By Robert McLachlan
A lot has happened since the UN’s report on 1.5ºC was released in October 2018. New Zealand’s Zero Carbon Bill has passed, and enshrines the 1.5ºC goal in law. The UK and France have also legally strengthened their targets to Net Zero 2050. The School Strike For Climate and Extinction Rebellion have become household names. But progress on the ground is slow:
Under the Paris Agreement, each country lodges a “Nationally Determined Contribution”, or NDC. This is one reason why the Paris Agreement is regarded as a breakthrough in climate negotiation. The NDCs will be updated every five years and must reflect each country’s “highest possible ambition“. The first update is due at the end of 2020, with the UN recently releasing a progress report.
Despite Jacinda Ardern’s speech at the UN Secretary-General’s Climate Action Summit on 23 September, New Zealand does not appear on the list of 70 nations that have said they will enhance their NDCs by 2020.
Our current NDC calls for a 30% reduction in net emissions on 2005 levels by 2030. (Because emissions skyrocketed during the 1990s, that’s equivalent to nearly double our 1990 levels). Climate Action Tracker has rated our NDC “insufficient” (consistent with global warming of up to 3ºC) and our projected emissions “highly insufficient” (consistent with global warming of up to 4ºC). Of the Zero Carbon Bill, they remark that “New Zealand has very few policies to implement this bill.” Globally, emissions have to halve by 2030 to stay on track for 1.5ºC.
(It’s surprising to be in the same category, “insufficient”, as Australia. But Australia is a world leader in the shift to renewable energy, installing a staggering 5 to 6 GW of new wind and solar every year – three times as much per capita as the nearest competitor, Germany.)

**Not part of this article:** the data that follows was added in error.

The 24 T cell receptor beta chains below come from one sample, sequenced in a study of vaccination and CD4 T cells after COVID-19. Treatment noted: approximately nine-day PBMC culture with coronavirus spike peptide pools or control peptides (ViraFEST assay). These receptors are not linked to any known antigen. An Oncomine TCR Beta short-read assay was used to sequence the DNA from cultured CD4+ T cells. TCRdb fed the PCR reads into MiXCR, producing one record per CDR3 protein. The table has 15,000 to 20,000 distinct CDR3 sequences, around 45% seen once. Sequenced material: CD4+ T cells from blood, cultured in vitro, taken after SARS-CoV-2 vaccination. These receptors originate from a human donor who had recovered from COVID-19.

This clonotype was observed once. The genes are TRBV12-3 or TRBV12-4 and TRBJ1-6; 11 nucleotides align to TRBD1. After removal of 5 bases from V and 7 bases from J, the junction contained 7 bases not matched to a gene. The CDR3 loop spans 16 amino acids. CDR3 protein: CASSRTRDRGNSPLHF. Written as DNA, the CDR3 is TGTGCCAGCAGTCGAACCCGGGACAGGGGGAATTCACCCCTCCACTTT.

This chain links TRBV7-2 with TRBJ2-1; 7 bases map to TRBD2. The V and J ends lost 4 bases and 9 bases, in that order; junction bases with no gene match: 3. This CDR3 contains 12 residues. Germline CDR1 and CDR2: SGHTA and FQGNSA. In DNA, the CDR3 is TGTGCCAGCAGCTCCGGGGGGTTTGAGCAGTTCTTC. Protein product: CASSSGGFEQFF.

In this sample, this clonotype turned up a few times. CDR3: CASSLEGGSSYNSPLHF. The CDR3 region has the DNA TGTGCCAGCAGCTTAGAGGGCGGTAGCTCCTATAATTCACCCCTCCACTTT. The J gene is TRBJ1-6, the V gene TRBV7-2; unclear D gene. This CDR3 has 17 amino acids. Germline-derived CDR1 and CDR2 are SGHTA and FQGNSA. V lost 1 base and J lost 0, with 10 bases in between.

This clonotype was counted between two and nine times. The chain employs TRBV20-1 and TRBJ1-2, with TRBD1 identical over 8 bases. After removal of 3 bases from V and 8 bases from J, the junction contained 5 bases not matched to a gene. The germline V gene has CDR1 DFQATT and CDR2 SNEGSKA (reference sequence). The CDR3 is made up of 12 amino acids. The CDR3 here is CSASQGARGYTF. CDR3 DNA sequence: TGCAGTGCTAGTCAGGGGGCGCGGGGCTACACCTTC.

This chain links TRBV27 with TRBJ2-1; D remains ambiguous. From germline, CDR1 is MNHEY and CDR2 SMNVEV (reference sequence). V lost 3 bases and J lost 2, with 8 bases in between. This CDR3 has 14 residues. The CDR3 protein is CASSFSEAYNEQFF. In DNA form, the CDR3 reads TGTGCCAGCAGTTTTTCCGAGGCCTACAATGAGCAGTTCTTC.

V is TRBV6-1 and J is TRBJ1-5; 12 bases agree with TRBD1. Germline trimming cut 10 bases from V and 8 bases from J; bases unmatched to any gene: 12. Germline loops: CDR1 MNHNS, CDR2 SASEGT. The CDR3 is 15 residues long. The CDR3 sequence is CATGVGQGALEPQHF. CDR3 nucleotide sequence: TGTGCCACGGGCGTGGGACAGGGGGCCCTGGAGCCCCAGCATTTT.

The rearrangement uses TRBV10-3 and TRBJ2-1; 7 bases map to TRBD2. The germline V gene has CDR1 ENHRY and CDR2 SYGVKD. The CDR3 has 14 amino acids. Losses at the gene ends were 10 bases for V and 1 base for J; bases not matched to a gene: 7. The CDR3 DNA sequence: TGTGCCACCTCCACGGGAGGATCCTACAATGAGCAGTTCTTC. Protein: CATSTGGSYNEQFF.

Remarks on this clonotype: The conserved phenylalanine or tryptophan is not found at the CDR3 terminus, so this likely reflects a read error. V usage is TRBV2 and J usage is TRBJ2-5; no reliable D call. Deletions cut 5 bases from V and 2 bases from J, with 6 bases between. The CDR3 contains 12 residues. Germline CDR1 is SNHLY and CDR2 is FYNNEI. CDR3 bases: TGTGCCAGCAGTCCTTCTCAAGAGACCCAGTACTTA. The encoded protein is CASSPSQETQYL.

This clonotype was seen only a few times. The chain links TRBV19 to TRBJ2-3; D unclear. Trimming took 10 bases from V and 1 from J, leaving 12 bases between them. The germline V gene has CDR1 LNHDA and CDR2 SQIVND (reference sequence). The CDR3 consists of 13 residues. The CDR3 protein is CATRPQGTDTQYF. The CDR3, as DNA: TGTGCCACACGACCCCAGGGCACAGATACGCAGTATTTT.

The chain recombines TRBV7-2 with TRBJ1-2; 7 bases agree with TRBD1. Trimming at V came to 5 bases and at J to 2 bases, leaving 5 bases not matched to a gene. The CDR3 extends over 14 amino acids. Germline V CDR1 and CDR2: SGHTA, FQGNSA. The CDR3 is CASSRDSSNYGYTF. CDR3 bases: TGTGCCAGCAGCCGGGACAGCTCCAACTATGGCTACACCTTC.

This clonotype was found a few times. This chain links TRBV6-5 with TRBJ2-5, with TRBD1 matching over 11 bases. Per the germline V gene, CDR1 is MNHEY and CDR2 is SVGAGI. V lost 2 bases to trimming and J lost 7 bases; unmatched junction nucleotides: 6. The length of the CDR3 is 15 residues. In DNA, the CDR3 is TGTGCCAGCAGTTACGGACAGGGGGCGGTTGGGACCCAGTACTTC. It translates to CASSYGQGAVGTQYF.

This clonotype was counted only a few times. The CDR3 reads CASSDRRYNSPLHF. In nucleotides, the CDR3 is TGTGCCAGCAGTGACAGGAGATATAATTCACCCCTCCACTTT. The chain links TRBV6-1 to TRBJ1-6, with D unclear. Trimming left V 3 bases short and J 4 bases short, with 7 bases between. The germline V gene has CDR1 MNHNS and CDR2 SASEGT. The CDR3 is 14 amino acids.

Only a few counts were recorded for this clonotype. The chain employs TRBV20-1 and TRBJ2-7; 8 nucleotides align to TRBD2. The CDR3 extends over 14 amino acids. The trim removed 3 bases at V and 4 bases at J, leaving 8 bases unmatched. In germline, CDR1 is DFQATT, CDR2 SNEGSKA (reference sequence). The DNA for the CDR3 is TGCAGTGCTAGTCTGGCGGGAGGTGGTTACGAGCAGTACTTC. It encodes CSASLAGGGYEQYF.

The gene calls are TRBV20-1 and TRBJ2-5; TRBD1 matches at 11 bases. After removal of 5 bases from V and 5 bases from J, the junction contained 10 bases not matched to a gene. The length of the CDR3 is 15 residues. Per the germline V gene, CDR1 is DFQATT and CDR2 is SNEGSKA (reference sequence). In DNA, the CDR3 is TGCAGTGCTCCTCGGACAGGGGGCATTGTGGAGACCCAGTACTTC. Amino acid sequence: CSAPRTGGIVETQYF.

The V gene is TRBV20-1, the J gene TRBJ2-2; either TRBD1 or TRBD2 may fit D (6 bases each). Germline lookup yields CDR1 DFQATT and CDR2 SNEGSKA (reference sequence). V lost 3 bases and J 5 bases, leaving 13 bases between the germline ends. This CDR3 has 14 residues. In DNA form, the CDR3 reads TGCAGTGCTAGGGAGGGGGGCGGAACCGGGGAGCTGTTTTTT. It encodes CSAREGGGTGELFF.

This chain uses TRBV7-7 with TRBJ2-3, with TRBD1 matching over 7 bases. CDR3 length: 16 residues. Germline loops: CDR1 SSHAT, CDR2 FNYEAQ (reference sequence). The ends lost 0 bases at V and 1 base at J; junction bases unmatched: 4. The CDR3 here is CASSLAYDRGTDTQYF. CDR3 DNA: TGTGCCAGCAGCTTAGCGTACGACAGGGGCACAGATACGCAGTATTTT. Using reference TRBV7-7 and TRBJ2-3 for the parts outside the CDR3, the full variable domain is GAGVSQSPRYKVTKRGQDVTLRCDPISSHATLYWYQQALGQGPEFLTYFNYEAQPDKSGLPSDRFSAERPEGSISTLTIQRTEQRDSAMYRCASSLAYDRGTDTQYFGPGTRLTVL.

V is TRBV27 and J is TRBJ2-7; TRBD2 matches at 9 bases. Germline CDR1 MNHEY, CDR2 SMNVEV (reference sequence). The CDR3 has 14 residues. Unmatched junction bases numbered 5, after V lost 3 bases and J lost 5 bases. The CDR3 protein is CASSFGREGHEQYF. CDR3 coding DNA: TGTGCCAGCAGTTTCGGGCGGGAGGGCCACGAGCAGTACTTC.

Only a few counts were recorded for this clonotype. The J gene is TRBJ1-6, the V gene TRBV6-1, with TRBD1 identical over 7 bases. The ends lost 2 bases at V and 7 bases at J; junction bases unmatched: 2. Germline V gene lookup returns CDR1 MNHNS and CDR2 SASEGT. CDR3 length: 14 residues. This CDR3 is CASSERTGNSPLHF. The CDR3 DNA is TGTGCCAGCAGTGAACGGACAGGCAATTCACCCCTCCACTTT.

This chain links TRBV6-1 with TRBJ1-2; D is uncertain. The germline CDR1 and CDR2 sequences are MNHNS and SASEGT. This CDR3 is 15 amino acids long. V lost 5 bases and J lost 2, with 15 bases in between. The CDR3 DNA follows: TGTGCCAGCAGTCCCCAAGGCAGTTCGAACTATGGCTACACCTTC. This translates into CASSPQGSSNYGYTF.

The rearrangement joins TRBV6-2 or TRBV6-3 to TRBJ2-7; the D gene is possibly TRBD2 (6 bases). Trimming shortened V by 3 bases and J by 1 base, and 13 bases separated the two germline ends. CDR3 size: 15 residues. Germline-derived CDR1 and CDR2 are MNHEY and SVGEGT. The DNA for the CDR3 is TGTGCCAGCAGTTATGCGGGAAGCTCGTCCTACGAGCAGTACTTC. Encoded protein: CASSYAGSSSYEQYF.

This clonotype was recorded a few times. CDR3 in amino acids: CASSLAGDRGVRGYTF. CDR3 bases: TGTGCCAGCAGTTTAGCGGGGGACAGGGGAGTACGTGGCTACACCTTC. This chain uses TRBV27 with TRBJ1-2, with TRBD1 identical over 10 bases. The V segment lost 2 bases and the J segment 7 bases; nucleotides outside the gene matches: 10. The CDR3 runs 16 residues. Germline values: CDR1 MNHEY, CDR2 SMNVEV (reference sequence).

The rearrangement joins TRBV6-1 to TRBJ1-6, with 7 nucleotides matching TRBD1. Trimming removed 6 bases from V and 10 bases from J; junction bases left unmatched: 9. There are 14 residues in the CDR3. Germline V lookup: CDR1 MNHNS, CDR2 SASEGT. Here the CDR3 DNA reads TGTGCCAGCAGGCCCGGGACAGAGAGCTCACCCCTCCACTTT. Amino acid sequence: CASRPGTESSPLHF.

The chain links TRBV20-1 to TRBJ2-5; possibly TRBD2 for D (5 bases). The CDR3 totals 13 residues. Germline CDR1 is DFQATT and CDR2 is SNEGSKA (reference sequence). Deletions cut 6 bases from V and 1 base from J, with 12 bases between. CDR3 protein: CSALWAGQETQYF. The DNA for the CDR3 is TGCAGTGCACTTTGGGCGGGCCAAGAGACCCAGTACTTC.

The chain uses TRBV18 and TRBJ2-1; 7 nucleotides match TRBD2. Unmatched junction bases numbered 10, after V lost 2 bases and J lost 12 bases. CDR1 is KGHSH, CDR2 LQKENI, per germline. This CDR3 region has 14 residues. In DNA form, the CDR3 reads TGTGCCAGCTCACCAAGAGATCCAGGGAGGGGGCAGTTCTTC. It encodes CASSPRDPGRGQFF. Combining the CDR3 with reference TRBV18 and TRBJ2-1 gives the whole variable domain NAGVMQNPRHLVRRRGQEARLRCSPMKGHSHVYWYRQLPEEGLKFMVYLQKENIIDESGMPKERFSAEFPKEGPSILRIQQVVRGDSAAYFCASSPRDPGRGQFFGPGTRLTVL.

And how is our target looking?:
If you’re struggling to see how that target (the green line, 70.5 Mt net emissions in 2030) is a 30% decrease on 2005 levels, welcome to the topsy-turvy world of carbon accounting. The target is for net emissions, compared to a baseline of gross emissions. In 2005 gross emissions were 83.3 Mt. So our present target allows us to increase net emissions (currently 56.9 Mt) massively over the next decade.
But hang on, we’re not done yet. How is net emissions of 70.5 Mt a 30% reduction from 83.3 Mt? (Hint: it isn’t.) The answer lies in further carbon accounting. As our NDC says, “In meeting its target New Zealand intends to use international market mechanisms” – in other words, by buying international carbon credits (an activity that got us into trouble in the past). On the other hand, the Zero Carbon Bill says that “Emissions budgets must be met, as far as possible, through domestic emissions reductions and domestic removals”, a requirement that was strengthened further as the bill progressed.
These two things appear to be in conflict. But as of today, a focus on “international carbon markets” is one of New Zealand’s priorities at COP25, which opens in Madrid on 2 December.
Some of these issues will be worked out in time, in particular through the Climate Commission’s carbon budgets; the budgets for 2022–2035 are to be announced in March 2021. In the meantime we need a new Nationally Determined Contribution that reflects true accounting, our “highest possible ambition”, and genuine cuts to emissions.